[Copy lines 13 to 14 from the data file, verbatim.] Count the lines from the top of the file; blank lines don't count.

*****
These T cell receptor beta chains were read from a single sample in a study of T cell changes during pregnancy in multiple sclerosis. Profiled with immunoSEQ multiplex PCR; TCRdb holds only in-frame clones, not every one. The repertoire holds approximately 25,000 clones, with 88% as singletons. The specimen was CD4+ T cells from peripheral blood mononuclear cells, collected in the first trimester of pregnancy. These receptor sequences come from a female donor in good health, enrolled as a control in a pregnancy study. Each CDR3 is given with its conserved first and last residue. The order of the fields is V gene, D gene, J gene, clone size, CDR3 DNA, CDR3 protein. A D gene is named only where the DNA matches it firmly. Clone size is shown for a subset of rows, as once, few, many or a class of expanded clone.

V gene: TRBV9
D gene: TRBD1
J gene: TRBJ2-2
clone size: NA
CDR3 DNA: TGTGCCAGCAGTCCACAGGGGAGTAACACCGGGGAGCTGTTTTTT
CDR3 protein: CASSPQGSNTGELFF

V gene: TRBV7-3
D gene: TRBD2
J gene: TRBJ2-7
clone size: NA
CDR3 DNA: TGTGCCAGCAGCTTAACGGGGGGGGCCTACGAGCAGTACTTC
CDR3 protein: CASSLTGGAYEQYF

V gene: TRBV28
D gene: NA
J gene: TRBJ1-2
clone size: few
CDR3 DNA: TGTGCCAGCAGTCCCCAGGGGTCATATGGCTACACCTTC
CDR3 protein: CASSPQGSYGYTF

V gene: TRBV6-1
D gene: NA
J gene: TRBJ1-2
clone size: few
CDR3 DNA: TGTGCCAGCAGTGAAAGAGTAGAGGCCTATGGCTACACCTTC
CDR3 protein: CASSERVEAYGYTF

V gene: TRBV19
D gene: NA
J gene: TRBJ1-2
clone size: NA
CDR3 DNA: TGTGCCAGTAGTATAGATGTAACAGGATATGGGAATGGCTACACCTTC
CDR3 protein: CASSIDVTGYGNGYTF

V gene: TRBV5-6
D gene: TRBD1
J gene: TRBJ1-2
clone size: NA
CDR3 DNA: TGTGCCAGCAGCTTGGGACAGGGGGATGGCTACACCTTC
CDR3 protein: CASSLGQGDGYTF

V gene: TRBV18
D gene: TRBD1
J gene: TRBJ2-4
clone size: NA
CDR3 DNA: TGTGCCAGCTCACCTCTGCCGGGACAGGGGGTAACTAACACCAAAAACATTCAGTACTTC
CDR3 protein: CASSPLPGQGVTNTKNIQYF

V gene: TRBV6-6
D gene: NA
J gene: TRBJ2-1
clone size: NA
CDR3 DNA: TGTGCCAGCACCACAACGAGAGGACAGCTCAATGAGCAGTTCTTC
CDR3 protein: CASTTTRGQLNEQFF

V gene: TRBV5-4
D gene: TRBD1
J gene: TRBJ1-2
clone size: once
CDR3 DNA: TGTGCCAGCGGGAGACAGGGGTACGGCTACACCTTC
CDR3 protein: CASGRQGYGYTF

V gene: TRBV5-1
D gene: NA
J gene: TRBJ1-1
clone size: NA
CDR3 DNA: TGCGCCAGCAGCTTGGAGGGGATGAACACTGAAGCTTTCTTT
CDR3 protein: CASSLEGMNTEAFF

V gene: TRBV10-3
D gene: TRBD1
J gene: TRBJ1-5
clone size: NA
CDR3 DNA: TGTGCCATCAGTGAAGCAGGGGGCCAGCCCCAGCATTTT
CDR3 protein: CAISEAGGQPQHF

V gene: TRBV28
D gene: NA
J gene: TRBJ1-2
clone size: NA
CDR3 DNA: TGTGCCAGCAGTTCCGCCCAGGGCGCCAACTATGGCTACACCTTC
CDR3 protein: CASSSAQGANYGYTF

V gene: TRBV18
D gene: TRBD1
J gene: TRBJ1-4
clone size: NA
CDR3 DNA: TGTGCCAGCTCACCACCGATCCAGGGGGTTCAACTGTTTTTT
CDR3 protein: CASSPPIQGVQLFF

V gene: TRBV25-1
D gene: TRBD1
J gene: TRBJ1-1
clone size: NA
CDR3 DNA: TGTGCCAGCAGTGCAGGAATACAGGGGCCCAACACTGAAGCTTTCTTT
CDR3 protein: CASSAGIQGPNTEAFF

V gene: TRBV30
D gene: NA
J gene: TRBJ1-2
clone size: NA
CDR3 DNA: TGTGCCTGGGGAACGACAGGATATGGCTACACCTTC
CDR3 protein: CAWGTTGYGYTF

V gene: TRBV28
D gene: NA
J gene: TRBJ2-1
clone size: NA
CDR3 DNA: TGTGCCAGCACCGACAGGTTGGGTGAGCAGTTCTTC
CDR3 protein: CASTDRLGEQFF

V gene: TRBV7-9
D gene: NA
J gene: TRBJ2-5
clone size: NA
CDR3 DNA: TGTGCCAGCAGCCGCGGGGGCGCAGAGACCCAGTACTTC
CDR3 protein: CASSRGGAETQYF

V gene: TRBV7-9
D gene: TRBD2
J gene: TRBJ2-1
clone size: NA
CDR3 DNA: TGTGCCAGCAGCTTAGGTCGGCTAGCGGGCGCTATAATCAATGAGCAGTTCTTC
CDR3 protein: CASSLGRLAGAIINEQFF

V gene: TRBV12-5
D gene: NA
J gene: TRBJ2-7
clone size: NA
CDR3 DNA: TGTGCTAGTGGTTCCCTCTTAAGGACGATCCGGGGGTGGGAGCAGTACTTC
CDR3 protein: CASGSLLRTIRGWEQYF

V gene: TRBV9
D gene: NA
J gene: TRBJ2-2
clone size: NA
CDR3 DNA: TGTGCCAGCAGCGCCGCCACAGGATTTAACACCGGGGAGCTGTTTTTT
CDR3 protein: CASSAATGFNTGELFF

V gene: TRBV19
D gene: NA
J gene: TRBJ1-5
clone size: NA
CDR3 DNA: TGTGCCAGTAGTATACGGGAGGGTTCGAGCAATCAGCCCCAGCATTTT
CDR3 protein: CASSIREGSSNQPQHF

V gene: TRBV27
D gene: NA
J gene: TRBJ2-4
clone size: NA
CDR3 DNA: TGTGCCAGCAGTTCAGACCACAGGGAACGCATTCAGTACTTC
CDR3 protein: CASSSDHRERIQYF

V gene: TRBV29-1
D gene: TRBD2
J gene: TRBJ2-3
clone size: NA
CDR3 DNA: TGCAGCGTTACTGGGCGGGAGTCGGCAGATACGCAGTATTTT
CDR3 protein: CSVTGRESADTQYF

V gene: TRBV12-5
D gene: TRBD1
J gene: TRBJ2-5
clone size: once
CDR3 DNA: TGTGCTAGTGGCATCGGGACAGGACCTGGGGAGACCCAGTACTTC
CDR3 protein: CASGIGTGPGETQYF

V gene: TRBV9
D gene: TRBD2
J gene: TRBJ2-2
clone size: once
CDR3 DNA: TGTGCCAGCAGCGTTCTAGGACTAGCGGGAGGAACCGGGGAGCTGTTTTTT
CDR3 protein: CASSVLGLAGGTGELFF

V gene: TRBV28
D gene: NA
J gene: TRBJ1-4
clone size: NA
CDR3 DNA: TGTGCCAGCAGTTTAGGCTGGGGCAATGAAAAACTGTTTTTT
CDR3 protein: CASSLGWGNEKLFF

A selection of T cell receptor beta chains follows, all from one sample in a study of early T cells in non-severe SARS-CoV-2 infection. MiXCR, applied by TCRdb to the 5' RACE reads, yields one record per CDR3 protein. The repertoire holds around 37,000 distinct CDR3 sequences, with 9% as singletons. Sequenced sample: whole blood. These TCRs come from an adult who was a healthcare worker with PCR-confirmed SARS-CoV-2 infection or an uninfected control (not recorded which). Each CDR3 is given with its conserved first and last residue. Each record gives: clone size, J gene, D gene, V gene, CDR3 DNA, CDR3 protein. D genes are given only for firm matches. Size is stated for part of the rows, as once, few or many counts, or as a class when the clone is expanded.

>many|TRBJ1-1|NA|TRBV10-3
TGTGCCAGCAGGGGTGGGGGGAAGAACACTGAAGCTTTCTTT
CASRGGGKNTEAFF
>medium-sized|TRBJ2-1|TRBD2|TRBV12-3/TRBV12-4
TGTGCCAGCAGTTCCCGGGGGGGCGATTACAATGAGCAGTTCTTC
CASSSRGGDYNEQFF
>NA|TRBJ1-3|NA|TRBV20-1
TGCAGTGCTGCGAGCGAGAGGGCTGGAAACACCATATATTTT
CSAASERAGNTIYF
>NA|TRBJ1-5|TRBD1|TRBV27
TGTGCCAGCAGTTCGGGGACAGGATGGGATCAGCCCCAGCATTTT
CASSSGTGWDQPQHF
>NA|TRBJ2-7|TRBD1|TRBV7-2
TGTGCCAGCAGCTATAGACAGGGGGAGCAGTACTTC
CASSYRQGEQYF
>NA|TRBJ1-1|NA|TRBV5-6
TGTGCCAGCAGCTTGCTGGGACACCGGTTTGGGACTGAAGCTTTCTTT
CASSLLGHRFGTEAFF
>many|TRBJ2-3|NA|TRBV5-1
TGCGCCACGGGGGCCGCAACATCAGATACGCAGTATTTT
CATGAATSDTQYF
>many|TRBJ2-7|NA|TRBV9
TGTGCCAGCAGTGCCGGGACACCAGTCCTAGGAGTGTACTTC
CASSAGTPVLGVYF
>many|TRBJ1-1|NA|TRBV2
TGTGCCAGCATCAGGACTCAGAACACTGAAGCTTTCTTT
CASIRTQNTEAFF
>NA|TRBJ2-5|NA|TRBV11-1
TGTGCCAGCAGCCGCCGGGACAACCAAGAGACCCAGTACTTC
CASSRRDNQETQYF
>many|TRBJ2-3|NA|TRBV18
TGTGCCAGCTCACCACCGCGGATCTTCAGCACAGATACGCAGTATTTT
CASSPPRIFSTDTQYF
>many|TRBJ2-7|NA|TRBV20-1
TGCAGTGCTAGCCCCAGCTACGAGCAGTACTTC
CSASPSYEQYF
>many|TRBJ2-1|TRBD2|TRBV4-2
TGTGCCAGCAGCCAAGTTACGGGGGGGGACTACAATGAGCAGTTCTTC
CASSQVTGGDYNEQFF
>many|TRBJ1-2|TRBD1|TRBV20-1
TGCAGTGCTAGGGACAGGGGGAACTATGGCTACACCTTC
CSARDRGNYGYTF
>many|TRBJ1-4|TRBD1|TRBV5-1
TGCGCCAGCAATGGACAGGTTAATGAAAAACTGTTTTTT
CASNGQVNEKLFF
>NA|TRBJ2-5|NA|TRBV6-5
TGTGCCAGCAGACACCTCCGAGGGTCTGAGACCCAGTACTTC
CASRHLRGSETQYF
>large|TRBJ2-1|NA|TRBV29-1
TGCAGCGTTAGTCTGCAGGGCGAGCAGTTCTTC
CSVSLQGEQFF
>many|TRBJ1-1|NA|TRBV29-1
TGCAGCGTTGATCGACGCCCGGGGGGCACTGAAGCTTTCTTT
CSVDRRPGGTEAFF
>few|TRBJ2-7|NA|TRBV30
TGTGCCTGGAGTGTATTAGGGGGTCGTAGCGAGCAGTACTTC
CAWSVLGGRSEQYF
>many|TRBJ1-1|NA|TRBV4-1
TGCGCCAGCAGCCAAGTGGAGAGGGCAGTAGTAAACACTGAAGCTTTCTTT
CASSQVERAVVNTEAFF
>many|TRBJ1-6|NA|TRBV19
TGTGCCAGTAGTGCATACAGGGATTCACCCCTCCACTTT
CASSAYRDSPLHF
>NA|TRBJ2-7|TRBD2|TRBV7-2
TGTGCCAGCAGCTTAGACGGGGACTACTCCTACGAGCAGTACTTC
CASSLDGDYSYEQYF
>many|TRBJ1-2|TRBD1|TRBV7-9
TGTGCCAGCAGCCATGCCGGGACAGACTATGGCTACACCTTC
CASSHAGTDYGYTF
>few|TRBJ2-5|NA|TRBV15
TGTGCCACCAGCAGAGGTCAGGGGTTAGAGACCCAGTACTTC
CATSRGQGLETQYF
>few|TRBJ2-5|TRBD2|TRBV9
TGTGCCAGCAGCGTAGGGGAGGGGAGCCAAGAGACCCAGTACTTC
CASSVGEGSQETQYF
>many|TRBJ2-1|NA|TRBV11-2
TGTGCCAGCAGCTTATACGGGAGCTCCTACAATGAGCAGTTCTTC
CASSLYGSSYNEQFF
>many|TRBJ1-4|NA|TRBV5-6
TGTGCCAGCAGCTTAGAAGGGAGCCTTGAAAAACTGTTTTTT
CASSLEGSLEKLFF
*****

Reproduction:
CDR3 protein: CASSLTGGAYEQYF

V gene: TRBV28